Its vision for the 21st century is decent work for all. Decent work embraces various aspects of
daily life of the working poor - productive employment, safe working conditions, equitable
access to employment opportunities, absence of child labour, abolition of bonded labour, formalization of informal enterprises, access to social protection and the right to organize (ILO,
2008).
Microfinance is an important strategy for the ILO because it contributes to the decent work
agenda in a variety of ways. Microcredit and micro-leasing products provide opportunities for
small investments in self-employment and job creation. Emergency loans, savings and
microinsurance provide the means for poor people to better cope with risk. When
microfinance is delivered through group-based models, it can provide opportunities for the
poor to organize and have a voice. Some MFIs, particularly those that partner with other pubi

In this text, the term "microfinance institution" is used to describe a wide range of regulated and non-regulated providers
of microfinance services. This includes commercial banks that have a microfinance window, non-bank financial
institutions that specialize in microfinance, cooperatives and credit unions that serve the low-income market, and
non-governmental organizations that provide financial as well as non-financial services to the poor, among others.

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MAKING MICROFINANCE WORK
Managing Product Diversification

lic or private actors in pursuit of a social mission, are actively discouraging child and bonded
labour, and helping microentrepreneurs to grow and formalize.
As the focal point for microfinance within the ILO, the Social Finance Programme initiated
the development of the Making Microfinance Work training series in 2003, building on another
area of ILO expertise and concern–management. The ILO has a long history of involvement
in strengthening management practices as a strategy for improving labour relations and working conditions. Its International Training Centre (ITCILO) in Turin, Italy has been developing and delivering management training curricula for more than four decades. The ITCILO
brought this experience to bear when it joined forces with the Social Finance Programme to
produce this book and its accompanying training curriculum.
The end result is a quality product that draws from management experiences both within and
outside of the microfinance industry. It incorporates the perspective of a wide range of actors,
including regulated financial institutions, governments, trade unions and non-governmental
organizations. The ILO’s unique governance structure, in which workers, employers and governments participate equally in decision-making, puts it in a privileged position to explore
how public and private sector actors can work together to expand the outreach and impact of
microfinance. With this course, the ILO hopes to facilitate broader and more innovative use
of financial services to help create decent work for all low-income people. The course is a natural complement to other training packages created by the Social Finance Programme and
ITCILO, most notably on leasing, microinsurance and guarantee funds.

Intended Audience
Making Microfinance Work: Managing Product Diversification is designed for middle and senior
managers in microfinance institutions. It is relevant for institutions that have already diversified and are looking for ways to manage their diversification more effectively, as well as institutions that have not yet diversified and are looking for guidance on where and how to begin.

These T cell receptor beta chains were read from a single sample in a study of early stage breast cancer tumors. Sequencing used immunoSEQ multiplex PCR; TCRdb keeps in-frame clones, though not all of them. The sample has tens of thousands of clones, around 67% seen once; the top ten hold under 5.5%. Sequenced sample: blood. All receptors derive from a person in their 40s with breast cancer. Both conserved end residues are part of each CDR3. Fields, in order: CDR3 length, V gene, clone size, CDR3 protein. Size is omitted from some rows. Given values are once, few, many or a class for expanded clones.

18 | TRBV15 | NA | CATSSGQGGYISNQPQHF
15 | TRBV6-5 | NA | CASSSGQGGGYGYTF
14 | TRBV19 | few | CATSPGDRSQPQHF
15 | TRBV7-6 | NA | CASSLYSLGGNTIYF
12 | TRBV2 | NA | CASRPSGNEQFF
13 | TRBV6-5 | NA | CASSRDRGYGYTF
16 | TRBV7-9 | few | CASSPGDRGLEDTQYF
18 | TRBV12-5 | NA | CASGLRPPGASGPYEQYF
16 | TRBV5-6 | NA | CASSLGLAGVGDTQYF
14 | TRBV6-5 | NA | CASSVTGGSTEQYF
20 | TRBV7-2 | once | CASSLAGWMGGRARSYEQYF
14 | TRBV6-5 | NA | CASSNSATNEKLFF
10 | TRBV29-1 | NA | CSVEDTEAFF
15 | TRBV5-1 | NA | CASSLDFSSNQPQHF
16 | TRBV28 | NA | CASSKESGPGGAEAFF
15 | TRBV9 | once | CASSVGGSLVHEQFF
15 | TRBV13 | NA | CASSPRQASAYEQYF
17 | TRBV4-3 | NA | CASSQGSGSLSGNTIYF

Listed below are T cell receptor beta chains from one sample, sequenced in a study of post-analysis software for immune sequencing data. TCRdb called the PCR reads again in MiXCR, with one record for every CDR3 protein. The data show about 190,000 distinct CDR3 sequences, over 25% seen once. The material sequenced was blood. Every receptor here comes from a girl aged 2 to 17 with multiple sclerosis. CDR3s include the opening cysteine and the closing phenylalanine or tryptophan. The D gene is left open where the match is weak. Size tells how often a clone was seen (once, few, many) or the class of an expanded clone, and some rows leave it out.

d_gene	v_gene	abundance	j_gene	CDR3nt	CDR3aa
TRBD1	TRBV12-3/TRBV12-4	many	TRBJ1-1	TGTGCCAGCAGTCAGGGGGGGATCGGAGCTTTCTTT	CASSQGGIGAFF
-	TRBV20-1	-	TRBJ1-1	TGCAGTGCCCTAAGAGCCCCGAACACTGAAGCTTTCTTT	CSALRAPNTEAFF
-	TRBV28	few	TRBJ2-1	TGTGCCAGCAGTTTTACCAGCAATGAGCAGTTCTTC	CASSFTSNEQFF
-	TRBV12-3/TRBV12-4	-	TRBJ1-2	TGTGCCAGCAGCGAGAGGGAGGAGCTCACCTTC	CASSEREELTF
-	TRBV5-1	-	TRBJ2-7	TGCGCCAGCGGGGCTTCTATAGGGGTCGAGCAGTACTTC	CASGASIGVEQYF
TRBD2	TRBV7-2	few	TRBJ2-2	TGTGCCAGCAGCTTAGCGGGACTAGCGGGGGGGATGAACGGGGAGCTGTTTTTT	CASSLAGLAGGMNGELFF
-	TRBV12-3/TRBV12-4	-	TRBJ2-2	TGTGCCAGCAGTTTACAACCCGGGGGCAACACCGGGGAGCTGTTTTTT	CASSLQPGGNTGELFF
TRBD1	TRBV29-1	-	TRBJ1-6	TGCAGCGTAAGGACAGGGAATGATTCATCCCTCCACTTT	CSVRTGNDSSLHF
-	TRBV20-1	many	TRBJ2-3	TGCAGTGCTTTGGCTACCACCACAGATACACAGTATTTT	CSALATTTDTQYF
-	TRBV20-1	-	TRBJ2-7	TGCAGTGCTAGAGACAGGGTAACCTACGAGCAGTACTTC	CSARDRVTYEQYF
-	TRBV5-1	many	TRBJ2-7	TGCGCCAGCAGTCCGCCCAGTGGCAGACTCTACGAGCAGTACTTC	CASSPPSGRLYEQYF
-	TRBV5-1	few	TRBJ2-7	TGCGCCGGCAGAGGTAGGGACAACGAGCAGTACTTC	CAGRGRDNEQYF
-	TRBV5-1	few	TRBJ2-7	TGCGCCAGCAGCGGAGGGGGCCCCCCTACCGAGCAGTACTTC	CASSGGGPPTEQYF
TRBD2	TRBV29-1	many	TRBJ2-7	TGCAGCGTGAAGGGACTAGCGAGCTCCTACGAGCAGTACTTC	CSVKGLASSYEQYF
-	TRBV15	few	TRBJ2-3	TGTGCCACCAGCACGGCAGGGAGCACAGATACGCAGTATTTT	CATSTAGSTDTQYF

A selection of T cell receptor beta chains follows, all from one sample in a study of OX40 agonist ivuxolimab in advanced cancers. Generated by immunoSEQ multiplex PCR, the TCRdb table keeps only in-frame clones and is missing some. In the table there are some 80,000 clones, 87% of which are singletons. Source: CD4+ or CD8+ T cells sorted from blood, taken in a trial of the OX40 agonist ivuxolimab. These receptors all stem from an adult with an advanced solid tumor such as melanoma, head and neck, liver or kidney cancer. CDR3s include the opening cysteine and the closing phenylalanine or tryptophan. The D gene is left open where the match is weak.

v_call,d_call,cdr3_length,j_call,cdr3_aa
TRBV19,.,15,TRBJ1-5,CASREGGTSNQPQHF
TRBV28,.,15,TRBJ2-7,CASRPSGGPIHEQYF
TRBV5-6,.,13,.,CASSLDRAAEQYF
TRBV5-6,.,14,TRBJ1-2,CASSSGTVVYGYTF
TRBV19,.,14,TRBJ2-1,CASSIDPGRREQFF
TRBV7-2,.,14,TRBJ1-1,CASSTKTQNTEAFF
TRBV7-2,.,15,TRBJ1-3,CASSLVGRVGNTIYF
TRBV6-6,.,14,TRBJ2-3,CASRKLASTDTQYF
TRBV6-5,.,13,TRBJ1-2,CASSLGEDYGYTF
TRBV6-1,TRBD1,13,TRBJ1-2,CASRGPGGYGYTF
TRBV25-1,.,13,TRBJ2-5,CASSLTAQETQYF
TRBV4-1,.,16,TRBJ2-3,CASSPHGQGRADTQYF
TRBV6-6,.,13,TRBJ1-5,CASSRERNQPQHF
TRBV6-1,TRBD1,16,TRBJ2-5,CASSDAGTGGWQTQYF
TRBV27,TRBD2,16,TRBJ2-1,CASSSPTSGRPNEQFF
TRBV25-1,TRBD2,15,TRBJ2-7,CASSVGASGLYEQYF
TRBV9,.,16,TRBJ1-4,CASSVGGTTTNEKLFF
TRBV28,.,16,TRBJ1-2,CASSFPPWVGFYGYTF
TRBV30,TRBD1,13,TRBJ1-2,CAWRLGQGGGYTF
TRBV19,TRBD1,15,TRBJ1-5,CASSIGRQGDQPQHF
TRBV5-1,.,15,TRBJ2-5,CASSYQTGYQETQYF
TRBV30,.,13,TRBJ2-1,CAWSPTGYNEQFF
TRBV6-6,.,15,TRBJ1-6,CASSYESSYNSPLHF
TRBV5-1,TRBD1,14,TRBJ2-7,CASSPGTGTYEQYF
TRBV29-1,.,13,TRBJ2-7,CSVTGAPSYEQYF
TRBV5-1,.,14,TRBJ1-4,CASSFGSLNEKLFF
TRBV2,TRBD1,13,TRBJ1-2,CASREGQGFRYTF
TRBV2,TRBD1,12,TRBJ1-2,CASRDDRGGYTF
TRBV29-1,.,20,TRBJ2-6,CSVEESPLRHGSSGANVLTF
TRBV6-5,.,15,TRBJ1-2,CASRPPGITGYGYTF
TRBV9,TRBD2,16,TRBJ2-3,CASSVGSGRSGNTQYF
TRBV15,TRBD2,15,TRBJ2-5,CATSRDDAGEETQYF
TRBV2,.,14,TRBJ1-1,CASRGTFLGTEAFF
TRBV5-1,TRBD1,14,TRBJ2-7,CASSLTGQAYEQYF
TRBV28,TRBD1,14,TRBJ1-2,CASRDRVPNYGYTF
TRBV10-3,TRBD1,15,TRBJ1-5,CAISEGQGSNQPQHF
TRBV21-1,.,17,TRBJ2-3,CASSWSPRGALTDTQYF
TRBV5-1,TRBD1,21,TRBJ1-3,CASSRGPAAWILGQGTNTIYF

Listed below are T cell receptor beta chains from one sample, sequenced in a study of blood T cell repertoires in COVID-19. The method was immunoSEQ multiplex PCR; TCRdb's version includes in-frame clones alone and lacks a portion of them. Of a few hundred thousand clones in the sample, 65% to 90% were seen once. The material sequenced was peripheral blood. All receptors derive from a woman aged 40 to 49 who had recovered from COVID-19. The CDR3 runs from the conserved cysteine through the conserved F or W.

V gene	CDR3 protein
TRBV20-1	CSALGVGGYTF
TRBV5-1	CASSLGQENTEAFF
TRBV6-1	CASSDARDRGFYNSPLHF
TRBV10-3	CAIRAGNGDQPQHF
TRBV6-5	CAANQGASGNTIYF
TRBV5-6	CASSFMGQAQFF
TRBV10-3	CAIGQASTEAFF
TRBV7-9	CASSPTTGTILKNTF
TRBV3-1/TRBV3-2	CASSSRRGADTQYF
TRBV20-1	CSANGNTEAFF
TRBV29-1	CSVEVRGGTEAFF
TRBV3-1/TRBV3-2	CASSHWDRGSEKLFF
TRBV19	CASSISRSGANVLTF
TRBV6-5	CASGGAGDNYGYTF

The course can also be useful to funders and technical assistance providers that are trying to
support MFI diversification.
Ideally, this course would be taken as a follow up to the first volume of the MMW series, Making Microfinance Work: Managing for Improved Performance. The first volume lays the foundation for
the second by examining the principles of effective microfinance management and exploring
specific performance improvement strategies that will not be explained in detail here. Readers
who have not yet had access to a management training curriculum are encouraged to attend a
local delivery of the first course and to use that training manual as a supplement to the material
contained in this volume.

Overview of the Course
This book and the training course it accompanies are divided into four parts:
I. Preparing for Diversification. This introductory section helps managers understand
diversification, the opportunities and risks it poses, and how MFIs can prepare themselves to diversify successfully. Chapter 1 defines product diversification and the concept
of a strategic product mix. It explores the many reasons for which MFIs might want to

viii


Introduction

develop new products and markets while raising awareness of the damage diversification
can cause. Chapter 2 then explores how to manage product development, in particular,
how to manage the risks inherent in the process. It provides some guidelines for deciding
whether to diversify and for screening diversification ideas. Since the desire to enter new
markets is often the primary reason for an MFI’s product diversification, Chapter 3
focuses on the new market development process. It explores how managers can use market segmentation to better understand and serve new types of customers.
II. Product Options. MFIs that wish to diversify will find they have many options to
choose from. Chapters 4 through 13 discuss ten different types of products that MFIs
could introduce to expand their outreach: savings, long-term savings and micropensions,
microenterprise loans, housing loans, emergency and consumption loans,
microinsurance, leasing, money transfers, non-financial services and grants. Each chapter